skip to main content
Business of Practice

CMS addresses telehealth and supervision of testing in 2021 fee schedule final rule

Rule addresses the ending of the COVID-19 public health emergency and whether certain nonphysician providers can supervise testing services

Cite this
Office of Health Care Financing. (2020, December 22). CMS addresses telehealth and supervision of testing in 2021 fee schedule final rule.

woman looking at laptop computer

In the final rule on the 2021 Medicare physician fee schedule released on December 1, 2020, the Centers for Medicare and Medicaid Services (CMS) discusses several key issues including how the end of the COVID-19 public health emergency (PHE) will impact telehealth and whether certain nonphysician providers (NPPs) can supervise psychological and neuropsychological testing services.

For 2021, CMS is creating a new category 3 for services that will be temporarily available through telehealth. In order for stakeholders such as APA to have sufficient time to gather data showing that category 3 services should become permanent in telehealth, CMS will reimburse category 3 services under telehealth through the end of the calendar year in which the PHE ends. Codes added to the new category 3 include the psychological and neuropsychological testing evaluation codes and the psychological and neuropsychological testing administration and scoring codes.

CMS also addressed what will happen to the current waivers from the telehealth requirements adopted during the PHE. CMS was able to afford providers more flexibility only after being granted waiver authority under federal legislation. CMS on its own does not have the authority to waive the various requirements in telehealth. At this time, the end of the PHE will reinstate the Medicare telehealth requirements in effect prior to March 1, 2020.

These requirements include:

  • Patients must be in an originating site to receive telehealth services. With very limited exceptions, a patient’s home is not an originating site.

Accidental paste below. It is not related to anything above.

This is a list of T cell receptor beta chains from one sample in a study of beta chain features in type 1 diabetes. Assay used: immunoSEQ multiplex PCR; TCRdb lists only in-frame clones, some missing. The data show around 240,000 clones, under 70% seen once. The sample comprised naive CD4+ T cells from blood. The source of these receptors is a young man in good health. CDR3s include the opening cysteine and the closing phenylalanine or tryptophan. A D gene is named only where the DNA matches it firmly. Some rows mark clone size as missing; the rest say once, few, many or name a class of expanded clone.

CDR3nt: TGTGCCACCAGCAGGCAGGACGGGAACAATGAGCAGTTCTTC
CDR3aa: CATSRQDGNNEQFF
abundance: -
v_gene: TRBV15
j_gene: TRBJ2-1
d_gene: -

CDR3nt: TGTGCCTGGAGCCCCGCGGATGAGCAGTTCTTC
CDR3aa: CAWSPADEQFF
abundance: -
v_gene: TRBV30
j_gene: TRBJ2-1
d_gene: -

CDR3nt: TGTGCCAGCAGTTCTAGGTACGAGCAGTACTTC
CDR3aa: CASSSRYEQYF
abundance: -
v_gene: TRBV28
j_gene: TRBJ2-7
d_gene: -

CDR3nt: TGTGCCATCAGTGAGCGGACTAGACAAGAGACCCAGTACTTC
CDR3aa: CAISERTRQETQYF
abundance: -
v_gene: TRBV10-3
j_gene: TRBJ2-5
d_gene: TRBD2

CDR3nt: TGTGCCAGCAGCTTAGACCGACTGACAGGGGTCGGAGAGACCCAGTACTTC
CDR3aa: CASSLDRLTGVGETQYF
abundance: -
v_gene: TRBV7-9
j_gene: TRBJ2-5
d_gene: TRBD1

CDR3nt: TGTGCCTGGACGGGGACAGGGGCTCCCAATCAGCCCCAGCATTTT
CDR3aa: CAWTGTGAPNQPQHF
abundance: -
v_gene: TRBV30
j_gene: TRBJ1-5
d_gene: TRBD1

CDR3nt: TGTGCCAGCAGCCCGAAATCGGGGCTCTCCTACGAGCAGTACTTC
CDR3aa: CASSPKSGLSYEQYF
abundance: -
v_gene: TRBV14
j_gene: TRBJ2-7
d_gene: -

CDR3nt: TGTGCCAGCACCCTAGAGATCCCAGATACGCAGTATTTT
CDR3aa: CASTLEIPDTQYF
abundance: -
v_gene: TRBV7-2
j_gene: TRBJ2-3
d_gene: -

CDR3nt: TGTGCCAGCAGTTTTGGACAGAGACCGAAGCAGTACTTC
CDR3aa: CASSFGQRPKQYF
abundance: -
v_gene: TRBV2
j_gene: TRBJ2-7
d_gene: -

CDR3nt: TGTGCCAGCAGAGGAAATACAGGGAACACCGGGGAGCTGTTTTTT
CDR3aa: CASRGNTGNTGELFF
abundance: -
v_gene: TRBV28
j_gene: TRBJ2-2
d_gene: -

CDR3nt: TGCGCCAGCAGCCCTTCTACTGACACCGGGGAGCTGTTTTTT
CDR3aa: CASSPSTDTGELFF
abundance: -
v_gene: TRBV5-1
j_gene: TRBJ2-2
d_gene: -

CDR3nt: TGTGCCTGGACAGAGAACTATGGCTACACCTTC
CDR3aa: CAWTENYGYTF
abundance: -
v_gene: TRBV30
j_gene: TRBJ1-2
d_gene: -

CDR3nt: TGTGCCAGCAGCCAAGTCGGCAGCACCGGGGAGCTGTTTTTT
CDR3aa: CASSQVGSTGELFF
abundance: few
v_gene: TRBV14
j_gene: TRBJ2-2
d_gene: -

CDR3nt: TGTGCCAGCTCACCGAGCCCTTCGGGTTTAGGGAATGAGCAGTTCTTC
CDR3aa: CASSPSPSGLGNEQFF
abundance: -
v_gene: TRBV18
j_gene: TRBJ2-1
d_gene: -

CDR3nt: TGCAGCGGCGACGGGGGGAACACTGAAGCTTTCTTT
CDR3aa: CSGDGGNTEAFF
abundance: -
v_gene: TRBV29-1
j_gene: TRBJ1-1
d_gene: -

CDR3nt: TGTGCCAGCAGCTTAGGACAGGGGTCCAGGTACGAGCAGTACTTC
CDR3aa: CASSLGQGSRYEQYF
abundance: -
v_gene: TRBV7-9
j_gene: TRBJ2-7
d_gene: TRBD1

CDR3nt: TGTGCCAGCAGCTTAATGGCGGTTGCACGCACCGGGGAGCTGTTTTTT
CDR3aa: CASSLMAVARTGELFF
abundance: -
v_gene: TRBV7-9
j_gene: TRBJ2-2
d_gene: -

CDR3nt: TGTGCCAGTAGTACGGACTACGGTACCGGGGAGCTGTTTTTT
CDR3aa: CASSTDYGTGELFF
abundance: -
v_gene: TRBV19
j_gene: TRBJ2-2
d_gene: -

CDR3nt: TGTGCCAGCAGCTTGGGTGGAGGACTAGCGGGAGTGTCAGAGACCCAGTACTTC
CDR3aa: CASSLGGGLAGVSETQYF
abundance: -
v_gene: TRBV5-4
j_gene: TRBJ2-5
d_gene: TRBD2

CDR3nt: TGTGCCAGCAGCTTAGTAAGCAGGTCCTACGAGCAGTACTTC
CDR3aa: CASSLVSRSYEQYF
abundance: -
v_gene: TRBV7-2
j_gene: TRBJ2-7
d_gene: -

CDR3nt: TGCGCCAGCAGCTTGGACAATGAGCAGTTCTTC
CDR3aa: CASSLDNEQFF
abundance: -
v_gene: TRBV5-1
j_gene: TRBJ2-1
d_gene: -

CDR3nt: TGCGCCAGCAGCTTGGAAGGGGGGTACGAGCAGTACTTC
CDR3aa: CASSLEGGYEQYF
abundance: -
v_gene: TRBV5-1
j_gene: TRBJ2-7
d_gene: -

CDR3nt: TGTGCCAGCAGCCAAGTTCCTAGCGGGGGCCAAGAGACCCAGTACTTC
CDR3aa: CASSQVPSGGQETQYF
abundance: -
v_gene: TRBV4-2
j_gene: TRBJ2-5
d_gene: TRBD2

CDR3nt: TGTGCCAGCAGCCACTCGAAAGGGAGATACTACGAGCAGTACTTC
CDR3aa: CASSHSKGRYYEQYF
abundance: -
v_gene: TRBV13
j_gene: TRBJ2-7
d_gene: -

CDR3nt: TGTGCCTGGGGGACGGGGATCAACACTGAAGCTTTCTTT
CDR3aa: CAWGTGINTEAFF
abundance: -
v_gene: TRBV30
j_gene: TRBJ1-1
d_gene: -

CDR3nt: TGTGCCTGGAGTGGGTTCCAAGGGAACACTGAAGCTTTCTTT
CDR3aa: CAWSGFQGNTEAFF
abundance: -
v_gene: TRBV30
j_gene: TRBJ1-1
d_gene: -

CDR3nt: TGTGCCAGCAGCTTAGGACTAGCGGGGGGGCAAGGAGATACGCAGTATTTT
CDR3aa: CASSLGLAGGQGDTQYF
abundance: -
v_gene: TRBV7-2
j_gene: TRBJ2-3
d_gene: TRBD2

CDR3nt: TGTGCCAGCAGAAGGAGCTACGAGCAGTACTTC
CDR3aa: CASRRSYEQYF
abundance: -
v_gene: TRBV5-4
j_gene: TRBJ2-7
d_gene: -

• Telehealth services are limited to established patients. New patients must have at least one in-person visit with a provider before being eligible for telehealth.
  • Telehealth services are limited to patients residing in rural areas of the country.
  • Audio-only telephones will not satisfy the criteria for telehealth. Under the current federal regulations, telehealth requires simultaneous, two-way real-time audio and visual communication.

Congress is poised to pass an expansive end-of-year COVID relief package this week that would permanently allow all Medicare beneficiaries to receive telemental health services at home after the PHE ends. To be able to receive telemental health services at home, the individual must have been seen in person by the practitioner during the six months prior to the telemental health service. Additional in-person requirements will be determined by the Secretary of Health and Human Services (HHS). The provision stems from the Telehealth Expansion Act (S. 4230), led by Senate Finance Committee Ranking Member Ron Wyden (D-OR), and the Mental Health Telemedicine Act (H.R.1301), led by Reps. Suzan DelBene (D-WA) and Tom Reed (R-NY).

APA will continue to prioritize with the new Congress and Administration the need to increase Medicare beneficiaries’ access to mental and behavioral health services through permanent telehealth changes, notably audio-only telephone services. APA advocated for Congress to pass legislation that will allow the flexibility under the current waivers for telehealth to remain in effect after the PHE ends.

Also of great interest to psychologists is the proposal by CMS to allow certain NPPs to supervise psychological neuropsychological testing services. In an effort to allow nurse practitioners, clinical nurse specialists, certified nurse midwives, certified registered nurse anesthetist, and physician assistants to practice to the full extent of their licensure, CMS proposed revising a regulation to allow these NPPs to supervise diagnostic testing. APA provided CMS with information showing that these NPPs have virtually no training or experience in psychological and neuropsychological testing and lack the type of expertise that psychologists must have to administer and supervise these tests.

While CMS acknowledged the points made by APA, the agency is going to allow these NPPs to supervise diagnostic testing services, which includes psychological and neuropsychological testing, so long as such activity falls within their scope of practice under state law.

Although not part the final rule, APA also wants to remind psychologists about the current nonenforcement policy for the privacy and security requirements involving telehealth services during the PHE. The notification of enforcement discretion issued by the HHS Office of Civil Rights (OCR) on April 2, 2020, does not have an expiration date. OCR will issue a notification informing the public when it will stop exercising its enforcement discretion regarding telehealth services.